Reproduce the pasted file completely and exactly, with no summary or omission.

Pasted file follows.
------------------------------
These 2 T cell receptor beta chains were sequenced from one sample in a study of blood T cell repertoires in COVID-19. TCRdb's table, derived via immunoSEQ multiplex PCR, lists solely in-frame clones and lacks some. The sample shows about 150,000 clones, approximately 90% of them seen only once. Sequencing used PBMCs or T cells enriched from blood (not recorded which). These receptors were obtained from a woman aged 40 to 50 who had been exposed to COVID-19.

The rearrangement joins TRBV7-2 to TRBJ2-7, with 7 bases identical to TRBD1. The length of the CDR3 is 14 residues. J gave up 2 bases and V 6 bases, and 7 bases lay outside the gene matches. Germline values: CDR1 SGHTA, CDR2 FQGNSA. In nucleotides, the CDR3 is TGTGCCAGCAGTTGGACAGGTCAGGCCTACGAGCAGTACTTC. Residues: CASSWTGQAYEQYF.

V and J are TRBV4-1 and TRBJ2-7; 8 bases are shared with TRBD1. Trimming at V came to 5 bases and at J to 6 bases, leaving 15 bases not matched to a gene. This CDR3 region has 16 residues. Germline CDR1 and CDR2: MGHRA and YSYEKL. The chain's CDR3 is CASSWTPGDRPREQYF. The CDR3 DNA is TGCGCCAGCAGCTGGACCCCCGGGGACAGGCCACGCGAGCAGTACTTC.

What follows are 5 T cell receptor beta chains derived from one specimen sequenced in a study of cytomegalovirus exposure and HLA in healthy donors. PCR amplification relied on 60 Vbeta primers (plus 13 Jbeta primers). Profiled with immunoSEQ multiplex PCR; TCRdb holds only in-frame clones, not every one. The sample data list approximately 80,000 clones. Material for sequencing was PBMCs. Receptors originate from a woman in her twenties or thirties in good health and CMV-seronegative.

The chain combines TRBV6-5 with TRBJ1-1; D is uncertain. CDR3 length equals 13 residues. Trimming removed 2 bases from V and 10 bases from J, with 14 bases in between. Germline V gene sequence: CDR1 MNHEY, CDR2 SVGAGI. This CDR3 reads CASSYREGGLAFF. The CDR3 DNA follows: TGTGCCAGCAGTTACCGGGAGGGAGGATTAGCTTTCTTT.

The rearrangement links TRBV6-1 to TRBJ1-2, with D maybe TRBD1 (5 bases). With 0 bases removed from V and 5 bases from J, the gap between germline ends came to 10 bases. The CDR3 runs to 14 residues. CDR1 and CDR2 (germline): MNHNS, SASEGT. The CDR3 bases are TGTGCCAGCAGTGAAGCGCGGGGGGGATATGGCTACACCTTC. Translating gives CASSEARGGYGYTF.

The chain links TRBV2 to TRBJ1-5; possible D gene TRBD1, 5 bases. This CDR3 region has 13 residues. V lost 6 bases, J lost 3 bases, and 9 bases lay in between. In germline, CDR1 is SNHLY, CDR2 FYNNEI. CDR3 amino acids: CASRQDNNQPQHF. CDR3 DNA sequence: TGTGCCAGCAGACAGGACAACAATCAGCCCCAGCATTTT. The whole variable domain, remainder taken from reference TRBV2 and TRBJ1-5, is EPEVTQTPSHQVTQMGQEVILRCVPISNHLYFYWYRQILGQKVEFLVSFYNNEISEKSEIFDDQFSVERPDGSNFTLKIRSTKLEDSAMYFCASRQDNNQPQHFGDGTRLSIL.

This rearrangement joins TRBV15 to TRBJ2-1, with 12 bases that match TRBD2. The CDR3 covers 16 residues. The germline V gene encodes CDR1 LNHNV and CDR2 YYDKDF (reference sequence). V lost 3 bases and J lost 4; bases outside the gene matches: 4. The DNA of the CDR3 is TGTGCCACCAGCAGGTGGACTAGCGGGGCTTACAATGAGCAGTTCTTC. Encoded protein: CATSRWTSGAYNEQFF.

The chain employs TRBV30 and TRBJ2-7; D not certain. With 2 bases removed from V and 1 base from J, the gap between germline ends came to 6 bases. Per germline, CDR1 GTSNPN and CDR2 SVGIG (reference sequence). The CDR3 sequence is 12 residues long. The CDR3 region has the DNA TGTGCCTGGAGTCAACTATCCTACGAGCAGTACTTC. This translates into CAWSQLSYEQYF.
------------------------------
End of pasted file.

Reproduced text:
These 2 T cell receptor beta chains were sequenced from one sample in a study of blood T cell repertoires in COVID-19. TCRdb's table, derived via immunoSEQ multiplex PCR, lists solely in-frame clones and lacks some. The sample shows about 150,000 clones, approximately 90% of them seen only once. Sequencing used PBMCs or T cells enriched from blood (not recorded which). These receptors were obtained from a woman aged 40 to 50 who had been exposed to COVID-19.

The rearrangement joins TRBV7-2 to TRBJ2-7, with 7 bases identical to TRBD1. The length of the CDR3 is 14 residues. J gave up 2 bases and V 6 bases, and 7 bases lay outside the gene matches. Germline values: CDR1 SGHTA, CDR2 FQGNSA. In nucleotides, the CDR3 is TGTGCCAGCAGTTGGACAGGTCAGGCCTACGAGCAGTACTTC. Residues: CASSWTGQAYEQYF.

V and J are TRBV4-1 and TRBJ2-7; 8 bases are shared with TRBD1. Trimming at V came to 5 bases and at J to 6 bases, leaving 15 bases not matched to a gene. This CDR3 region has 16 residues. Germline CDR1 and CDR2: MGHRA and YSYEKL. The chain's CDR3 is CASSWTPGDRPREQYF. The CDR3 DNA is TGCGCCAGCAGCTGGACCCCCGGGGACAGGCCACGCGAGCAGTACTTC.

What follows are 5 T cell receptor beta chains derived from one specimen sequenced in a study of cytomegalovirus exposure and HLA in healthy donors. PCR amplification relied on 60 Vbeta primers (plus 13 Jbeta primers). Profiled with immunoSEQ multiplex PCR; TCRdb holds only in-frame clones, not every one. The sample data list approximately 80,000 clones. Material for sequencing was PBMCs. Receptors originate from a woman in her twenties or thirties in good health and CMV-seronegative.

The chain combines TRBV6-5 with TRBJ1-1; D is uncertain. CDR3 length equals 13 residues. Trimming removed 2 bases from V and 10 bases from J, with 14 bases in between. Germline V gene sequence: CDR1 MNHEY, CDR2 SVGAGI. This CDR3 reads CASSYREGGLAFF. The CDR3 DNA follows: TGTGCCAGCAGTTACCGGGAGGGAGGATTAGCTTTCTTT.

The rearrangement links TRBV6-1 to TRBJ1-2, with D maybe TRBD1 (5 bases). With 0 bases removed from V and 5 bases from J, the gap between germline ends came to 10 bases. The CDR3 runs to 14 residues. CDR1 and CDR2 (germline): MNHNS, SASEGT. The CDR3 bases are TGTGCCAGCAGTGAAGCGCGGGGGGGATATGGCTACACCTTC. Translating gives CASSEARGGYGYTF.

The chain links TRBV2 to TRBJ1-5; possible D gene TRBD1, 5 bases. This CDR3 region has 13 residues. V lost 6 bases, J lost 3 bases, and 9 bases lay in between. In germline, CDR1 is SNHLY, CDR2 FYNNEI. CDR3 amino acids: CASRQDNNQPQHF. CDR3 DNA sequence: TGTGCCAGCAGACAGGACAACAATCAGCCCCAGCATTTT. The whole variable domain, remainder taken from reference TRBV2 and TRBJ1-5, is EPEVTQTPSHQVTQMGQEVILRCVPISNHLYFYWYRQILGQKVEFLVSFYNNEISEKSEIFDDQFSVERPDGSNFTLKIRSTKLEDSAMYFCASRQDNNQPQHFGDGTRLSIL.

This rearrangement joins TRBV15 to TRBJ2-1, with 12 bases that match TRBD2. The CDR3 covers 16 residues. The germline V gene encodes CDR1 LNHNV and CDR2 YYDKDF (reference sequence). V lost 3 bases and J lost 4; bases outside the gene matches: 4. The DNA of the CDR3 is TGTGCCACCAGCAGGTGGACTAGCGGGGCTTACAATGAGCAGTTCTTC. Encoded protein: CATSRWTSGAYNEQFF.

The chain employs TRBV30 and TRBJ2-7; D not certain. With 2 bases removed from V and 1 base from J, the gap between germline ends came to 6 bases. Per germline, CDR1 GTSNPN and CDR2 SVGIG (reference sequence). The CDR3 sequence is 12 residues long. The CDR3 region has the DNA TGTGCCTGGAGTCAACTATCCTACGAGCAGTACTTC. This translates into CAWSQLSYEQYF.